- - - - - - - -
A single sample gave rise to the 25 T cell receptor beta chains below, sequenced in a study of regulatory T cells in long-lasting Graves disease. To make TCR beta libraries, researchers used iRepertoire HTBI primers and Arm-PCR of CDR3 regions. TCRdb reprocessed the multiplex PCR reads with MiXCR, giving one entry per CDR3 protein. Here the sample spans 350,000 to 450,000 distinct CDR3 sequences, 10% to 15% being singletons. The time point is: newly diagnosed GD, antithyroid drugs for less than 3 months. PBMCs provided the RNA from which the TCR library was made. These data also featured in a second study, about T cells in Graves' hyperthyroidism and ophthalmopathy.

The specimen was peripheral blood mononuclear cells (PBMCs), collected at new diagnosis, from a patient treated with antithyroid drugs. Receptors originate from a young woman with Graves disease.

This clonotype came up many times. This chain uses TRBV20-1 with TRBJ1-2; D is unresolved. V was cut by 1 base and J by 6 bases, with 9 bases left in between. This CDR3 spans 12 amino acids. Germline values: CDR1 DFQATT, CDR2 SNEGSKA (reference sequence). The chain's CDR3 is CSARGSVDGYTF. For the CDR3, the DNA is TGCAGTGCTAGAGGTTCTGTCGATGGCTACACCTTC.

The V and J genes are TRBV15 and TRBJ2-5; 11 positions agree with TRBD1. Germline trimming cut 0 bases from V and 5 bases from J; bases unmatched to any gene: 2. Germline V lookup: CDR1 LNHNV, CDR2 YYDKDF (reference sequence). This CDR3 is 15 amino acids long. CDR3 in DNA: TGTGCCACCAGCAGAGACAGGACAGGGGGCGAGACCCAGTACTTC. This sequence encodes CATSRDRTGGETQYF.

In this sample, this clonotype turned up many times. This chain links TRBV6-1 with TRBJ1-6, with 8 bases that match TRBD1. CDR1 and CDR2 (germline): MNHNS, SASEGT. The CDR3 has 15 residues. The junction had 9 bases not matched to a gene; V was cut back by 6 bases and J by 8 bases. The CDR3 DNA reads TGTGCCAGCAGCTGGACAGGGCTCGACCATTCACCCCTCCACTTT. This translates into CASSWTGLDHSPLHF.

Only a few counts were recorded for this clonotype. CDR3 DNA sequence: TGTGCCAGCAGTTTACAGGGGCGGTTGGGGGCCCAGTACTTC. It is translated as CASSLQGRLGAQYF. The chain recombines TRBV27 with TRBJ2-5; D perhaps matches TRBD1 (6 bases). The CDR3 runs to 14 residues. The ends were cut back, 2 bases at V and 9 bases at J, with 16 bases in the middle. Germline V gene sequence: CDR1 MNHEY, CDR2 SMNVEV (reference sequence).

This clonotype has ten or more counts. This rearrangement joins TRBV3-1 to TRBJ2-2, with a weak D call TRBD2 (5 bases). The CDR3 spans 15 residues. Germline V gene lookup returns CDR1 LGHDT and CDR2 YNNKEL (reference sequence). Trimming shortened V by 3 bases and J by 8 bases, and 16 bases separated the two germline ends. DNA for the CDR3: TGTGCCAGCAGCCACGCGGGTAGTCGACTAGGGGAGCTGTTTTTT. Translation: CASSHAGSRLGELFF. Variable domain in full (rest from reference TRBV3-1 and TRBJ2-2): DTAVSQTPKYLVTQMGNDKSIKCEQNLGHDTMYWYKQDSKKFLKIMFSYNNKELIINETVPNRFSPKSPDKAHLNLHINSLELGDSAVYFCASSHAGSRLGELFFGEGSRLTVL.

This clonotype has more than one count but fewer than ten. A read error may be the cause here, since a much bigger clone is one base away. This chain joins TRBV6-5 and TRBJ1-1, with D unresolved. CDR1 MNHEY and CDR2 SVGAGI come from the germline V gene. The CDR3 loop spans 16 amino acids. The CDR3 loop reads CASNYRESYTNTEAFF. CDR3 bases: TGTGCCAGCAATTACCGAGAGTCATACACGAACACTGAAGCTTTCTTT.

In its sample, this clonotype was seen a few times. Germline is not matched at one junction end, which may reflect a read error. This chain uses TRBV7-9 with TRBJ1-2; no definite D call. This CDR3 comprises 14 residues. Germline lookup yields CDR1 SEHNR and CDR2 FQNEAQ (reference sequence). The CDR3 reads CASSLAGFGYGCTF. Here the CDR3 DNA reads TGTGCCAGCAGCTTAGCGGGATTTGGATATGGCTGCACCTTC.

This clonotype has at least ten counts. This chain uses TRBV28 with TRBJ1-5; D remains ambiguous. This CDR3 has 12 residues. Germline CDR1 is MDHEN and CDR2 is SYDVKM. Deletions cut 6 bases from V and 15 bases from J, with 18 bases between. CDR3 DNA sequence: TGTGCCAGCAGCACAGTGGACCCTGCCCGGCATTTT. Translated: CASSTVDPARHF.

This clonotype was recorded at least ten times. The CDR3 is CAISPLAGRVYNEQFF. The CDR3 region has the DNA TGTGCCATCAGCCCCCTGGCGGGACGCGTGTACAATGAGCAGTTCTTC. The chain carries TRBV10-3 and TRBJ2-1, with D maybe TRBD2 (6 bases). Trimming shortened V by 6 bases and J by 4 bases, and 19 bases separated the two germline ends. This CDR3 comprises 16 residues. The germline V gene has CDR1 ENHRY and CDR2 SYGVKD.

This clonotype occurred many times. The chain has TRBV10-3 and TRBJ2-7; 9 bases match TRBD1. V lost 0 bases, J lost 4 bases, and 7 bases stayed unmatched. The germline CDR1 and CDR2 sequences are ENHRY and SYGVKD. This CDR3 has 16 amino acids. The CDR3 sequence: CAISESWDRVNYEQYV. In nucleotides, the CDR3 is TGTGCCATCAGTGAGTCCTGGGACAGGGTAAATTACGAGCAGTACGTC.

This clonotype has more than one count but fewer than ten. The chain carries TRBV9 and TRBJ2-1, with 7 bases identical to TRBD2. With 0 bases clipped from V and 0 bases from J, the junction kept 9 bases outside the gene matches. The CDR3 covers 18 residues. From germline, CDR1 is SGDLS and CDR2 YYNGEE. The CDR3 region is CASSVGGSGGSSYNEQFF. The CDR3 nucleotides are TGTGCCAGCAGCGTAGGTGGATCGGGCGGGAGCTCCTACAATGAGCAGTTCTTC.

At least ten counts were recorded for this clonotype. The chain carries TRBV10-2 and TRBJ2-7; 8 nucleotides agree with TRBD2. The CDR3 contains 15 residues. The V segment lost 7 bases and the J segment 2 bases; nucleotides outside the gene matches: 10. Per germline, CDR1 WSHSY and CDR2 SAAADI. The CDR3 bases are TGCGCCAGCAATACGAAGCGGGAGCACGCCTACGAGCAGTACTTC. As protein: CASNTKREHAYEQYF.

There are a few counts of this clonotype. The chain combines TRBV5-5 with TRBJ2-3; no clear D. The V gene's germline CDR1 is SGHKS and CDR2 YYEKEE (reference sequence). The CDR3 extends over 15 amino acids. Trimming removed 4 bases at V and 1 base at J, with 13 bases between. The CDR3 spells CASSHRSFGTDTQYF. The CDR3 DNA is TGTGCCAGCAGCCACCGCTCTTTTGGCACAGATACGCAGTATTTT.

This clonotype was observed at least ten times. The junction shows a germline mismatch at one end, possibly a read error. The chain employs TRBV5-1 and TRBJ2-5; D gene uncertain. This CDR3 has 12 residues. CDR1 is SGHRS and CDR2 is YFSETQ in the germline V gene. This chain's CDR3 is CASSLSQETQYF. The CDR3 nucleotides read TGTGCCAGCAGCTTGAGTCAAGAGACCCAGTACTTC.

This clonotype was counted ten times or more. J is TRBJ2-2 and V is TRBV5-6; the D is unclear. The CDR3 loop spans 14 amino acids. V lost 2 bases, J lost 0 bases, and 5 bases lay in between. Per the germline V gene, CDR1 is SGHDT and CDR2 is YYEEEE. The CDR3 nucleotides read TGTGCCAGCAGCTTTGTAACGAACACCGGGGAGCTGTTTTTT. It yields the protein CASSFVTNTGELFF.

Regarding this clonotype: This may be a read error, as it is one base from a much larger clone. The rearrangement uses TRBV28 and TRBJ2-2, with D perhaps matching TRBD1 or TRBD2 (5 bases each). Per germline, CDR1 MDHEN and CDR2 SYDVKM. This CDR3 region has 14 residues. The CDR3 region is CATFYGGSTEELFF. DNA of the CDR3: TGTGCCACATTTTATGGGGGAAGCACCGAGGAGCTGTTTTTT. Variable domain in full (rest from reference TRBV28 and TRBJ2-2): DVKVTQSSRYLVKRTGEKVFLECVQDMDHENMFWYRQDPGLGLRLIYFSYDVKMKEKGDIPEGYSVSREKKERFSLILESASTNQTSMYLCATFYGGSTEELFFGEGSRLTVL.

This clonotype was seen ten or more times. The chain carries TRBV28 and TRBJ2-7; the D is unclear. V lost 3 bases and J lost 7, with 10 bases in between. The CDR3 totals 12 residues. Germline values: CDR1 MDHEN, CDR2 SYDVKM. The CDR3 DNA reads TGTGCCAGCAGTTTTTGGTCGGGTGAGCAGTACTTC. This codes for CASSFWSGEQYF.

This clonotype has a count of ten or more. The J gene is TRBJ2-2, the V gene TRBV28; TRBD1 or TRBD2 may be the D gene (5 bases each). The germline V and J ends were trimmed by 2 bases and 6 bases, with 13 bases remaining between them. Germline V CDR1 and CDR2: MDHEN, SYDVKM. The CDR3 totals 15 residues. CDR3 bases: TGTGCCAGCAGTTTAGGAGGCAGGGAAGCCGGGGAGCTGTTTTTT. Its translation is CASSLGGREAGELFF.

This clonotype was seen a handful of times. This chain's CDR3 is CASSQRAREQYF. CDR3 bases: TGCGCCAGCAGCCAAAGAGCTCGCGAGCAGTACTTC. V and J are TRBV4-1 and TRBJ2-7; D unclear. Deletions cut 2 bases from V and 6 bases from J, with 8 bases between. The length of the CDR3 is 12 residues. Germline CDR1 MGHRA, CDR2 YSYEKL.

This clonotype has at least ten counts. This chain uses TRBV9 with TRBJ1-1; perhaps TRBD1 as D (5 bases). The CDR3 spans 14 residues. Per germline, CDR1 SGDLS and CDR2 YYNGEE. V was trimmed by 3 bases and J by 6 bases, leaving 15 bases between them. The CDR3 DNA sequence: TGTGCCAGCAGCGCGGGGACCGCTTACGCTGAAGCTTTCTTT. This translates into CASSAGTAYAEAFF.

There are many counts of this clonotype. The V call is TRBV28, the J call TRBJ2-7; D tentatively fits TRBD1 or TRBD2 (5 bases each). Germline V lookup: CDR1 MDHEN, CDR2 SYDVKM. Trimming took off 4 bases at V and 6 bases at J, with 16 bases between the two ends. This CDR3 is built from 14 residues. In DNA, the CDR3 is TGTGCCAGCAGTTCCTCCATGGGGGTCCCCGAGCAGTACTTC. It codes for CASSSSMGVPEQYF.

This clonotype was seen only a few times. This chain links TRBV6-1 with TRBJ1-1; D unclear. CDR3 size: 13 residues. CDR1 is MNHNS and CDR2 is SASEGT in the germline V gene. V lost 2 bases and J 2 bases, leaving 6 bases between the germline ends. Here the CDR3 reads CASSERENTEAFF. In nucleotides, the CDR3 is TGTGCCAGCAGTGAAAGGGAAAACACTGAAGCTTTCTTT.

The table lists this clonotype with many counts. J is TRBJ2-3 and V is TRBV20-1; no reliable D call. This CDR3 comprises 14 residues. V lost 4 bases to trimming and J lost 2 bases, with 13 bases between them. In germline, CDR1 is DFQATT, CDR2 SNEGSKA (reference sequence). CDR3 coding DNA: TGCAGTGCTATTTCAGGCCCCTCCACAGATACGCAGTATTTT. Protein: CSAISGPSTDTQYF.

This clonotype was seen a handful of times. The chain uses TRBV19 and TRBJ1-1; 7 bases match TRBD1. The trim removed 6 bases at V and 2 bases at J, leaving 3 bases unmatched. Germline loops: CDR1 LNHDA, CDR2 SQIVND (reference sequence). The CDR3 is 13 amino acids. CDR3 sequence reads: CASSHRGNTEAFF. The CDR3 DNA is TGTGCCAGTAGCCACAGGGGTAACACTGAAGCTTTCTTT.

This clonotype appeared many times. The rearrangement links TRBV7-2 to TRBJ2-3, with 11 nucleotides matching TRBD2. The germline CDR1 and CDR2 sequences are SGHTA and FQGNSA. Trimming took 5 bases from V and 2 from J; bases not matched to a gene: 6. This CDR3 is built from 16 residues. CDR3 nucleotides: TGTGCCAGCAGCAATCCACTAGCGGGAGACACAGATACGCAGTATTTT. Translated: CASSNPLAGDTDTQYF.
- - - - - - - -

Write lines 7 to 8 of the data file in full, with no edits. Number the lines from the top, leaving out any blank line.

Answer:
This clonotype has ten or more counts. This rearrangement joins TRBV3-1 to TRBJ2-2, with a weak D call TRBD2 (5 bases). The CDR3 spans 15 residues. Germline V gene lookup returns CDR1 LGHDT and CDR2 YNNKEL (reference sequence). Trimming shortened V by 3 bases and J by 8 bases, and 16 bases separated the two germline ends. DNA for the CDR3: TGTGCCAGCAGCCACGCGGGTAGTCGACTAGGGGAGCTGTTTTTT. Translation: CASSHAGSRLGELFF. Variable domain in full (rest from reference TRBV3-1 and TRBJ2-2): DTAVSQTPKYLVTQMGNDKSIKCEQNLGHDTMYWYKQDSKKFLKIMFSYNNKELIINETVPNRFSPKSPDKAHLNLHINSLELGDSAVYFCASSHAGSRLGELFFGEGSRLTVL.

This clonotype has more than one count but fewer than ten. A read error may be the cause here, since a much bigger clone is one base away. This chain joins TRBV6-5 and TRBJ1-1, with D unresolved. CDR1 MNHEY and CDR2 SVGAGI come from the germline V gene. The CDR3 loop spans 16 amino acids. The CDR3 loop reads CASNYRESYTNTEAFF. CDR3 bases: TGTGCCAGCAATTACCGAGAGTCATACACGAACACTGAAGCTTTCTTT.